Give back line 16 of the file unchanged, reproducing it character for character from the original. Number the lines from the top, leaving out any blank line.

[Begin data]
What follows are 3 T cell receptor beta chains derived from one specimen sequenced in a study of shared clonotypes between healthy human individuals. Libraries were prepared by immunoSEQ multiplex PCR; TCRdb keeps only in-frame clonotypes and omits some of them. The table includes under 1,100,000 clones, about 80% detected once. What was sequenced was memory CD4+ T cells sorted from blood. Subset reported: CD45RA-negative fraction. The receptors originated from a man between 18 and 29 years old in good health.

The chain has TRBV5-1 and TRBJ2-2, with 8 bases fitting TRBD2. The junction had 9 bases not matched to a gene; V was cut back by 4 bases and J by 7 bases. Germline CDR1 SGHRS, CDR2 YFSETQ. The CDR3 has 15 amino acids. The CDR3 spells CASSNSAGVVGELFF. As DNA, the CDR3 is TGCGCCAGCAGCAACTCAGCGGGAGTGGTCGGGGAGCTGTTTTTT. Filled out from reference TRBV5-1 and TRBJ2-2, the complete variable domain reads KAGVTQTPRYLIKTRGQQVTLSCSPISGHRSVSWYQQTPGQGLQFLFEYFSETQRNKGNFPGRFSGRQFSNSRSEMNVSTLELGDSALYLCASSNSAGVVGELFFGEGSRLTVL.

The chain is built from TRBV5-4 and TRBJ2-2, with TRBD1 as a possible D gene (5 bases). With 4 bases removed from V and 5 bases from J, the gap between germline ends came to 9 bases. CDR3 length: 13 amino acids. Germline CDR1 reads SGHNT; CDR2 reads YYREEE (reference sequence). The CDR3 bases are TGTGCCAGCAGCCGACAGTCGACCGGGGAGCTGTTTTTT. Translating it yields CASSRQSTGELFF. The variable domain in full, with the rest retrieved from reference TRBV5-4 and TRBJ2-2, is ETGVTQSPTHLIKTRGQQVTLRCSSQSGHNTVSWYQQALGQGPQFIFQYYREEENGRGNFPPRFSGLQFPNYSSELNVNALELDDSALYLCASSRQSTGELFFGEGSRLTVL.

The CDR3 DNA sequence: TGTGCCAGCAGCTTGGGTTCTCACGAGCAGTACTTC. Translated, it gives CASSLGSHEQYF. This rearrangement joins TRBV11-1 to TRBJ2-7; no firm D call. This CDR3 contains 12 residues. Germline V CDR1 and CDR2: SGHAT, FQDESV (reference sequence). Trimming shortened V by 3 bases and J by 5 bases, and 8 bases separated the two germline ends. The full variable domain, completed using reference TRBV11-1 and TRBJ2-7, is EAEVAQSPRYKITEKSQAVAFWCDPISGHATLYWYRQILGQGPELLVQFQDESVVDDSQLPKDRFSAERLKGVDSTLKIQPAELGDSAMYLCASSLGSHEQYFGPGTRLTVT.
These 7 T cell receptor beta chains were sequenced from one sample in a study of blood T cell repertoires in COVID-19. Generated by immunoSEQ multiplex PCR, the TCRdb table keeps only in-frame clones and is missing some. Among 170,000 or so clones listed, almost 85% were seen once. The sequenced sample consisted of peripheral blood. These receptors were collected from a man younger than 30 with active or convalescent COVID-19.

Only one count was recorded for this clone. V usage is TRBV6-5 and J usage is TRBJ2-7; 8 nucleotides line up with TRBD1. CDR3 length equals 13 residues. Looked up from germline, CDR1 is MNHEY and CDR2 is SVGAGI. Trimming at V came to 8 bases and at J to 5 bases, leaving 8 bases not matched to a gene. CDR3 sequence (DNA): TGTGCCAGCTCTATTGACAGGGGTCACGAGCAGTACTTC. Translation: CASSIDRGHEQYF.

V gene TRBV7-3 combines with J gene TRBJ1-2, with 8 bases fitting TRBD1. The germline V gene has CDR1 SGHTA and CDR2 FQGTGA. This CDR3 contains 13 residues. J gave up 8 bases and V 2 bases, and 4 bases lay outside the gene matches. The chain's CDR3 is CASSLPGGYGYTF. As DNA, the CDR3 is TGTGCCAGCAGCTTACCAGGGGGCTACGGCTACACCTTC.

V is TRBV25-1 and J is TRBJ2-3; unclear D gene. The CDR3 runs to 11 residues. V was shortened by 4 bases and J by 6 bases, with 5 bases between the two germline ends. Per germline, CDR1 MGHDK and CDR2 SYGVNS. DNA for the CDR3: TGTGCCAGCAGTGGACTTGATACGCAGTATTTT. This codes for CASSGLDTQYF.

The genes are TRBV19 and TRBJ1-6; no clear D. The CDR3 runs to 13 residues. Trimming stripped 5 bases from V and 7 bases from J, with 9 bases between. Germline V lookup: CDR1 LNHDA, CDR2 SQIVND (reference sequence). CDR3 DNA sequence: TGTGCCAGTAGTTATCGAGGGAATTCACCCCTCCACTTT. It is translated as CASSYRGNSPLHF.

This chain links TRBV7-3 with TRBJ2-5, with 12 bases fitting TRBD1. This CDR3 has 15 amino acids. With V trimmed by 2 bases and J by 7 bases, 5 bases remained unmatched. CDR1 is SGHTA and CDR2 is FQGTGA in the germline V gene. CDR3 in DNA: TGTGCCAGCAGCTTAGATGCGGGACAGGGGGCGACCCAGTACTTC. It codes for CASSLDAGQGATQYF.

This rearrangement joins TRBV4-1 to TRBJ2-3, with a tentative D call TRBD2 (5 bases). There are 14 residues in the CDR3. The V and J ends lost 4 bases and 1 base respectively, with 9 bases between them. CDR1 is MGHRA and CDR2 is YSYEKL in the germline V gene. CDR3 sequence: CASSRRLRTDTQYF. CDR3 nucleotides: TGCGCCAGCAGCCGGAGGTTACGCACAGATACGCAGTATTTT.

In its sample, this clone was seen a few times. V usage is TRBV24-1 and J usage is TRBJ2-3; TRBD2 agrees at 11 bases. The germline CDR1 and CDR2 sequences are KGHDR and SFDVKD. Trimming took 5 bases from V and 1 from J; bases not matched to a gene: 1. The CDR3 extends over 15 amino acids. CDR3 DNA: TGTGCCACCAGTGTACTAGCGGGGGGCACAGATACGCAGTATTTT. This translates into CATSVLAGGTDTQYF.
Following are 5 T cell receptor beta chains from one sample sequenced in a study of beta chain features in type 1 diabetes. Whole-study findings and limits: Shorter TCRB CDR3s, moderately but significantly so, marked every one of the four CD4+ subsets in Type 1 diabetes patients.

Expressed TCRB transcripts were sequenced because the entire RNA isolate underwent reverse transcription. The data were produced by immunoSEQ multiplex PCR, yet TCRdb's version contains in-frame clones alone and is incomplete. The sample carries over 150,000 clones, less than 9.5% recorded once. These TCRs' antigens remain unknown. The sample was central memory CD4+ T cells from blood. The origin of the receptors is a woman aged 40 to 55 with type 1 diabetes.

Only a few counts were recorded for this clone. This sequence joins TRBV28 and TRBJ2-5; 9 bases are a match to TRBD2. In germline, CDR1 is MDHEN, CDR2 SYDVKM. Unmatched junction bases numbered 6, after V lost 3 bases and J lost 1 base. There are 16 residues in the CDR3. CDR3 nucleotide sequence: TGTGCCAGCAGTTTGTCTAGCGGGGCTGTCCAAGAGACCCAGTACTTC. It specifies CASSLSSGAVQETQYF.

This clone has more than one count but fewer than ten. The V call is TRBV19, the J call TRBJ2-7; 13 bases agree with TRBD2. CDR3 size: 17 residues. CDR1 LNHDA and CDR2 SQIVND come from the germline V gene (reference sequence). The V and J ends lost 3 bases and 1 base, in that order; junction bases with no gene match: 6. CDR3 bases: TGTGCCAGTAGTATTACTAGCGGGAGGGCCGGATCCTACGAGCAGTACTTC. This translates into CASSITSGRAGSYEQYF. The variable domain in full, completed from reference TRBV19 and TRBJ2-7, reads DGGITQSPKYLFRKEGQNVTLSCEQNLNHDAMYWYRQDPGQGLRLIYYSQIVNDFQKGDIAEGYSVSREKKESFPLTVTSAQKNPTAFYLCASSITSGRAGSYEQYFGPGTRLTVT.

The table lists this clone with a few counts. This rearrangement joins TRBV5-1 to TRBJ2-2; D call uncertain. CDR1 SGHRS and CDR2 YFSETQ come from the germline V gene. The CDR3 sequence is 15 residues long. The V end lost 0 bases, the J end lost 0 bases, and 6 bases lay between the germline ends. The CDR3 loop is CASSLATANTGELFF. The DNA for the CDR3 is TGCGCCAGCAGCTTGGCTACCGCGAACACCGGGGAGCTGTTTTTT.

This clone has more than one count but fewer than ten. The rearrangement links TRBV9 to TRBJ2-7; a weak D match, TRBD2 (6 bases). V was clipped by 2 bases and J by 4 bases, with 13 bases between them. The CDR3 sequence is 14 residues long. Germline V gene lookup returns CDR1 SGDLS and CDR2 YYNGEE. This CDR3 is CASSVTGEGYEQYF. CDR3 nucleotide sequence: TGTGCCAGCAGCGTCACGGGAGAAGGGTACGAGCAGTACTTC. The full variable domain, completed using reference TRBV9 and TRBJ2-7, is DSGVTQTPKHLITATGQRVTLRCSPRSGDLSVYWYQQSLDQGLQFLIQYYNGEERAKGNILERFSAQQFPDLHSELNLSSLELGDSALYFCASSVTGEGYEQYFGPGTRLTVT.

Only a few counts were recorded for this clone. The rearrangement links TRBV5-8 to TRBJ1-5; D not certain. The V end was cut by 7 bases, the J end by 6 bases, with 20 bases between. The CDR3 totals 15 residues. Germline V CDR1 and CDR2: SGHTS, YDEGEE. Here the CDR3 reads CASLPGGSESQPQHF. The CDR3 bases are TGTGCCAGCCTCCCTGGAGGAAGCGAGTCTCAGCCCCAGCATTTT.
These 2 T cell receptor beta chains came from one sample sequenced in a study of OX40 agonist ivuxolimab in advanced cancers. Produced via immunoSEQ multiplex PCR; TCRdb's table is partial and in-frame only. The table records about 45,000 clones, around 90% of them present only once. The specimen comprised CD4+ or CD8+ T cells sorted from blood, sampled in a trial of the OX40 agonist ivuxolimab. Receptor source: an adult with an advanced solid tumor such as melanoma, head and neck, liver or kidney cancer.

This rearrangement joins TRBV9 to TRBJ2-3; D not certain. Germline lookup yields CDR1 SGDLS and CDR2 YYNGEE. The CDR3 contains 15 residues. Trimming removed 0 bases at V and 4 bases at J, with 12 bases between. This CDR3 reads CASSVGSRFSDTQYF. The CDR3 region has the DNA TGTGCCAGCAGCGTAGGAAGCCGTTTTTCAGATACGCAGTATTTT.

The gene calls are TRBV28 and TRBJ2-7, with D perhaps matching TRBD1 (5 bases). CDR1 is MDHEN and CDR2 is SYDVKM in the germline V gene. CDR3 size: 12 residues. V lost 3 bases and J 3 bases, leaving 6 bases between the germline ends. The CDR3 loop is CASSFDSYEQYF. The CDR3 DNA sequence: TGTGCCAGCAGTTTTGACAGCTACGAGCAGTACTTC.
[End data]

This clone has more than one count but fewer than ten. The V call is TRBV19, the J call TRBJ2-7; 13 bases agree with TRBD2. CDR3 size: 17 residues. CDR1 LNHDA and CDR2 SQIVND come from the germline V gene (reference sequence). The V and J ends lost 3 bases and 1 base, in that order; junction bases with no gene match: 6. CDR3 bases: TGTGCCAGTAGTATTACTAGCGGGAGGGCCGGATCCTACGAGCAGTACTTC. This translates into CASSITSGRAGSYEQYF. The variable domain in full, completed from reference TRBV19 and TRBJ2-7, reads DGGITQSPKYLFRKEGQNVTLSCEQNLNHDAMYWYRQDPGQGLRLIYYSQIVNDFQKGDIAEGYSVSREKKESFPLTVTSAQKNPTAFYLCASSITSGRAGSYEQYFGPGTRLTVT.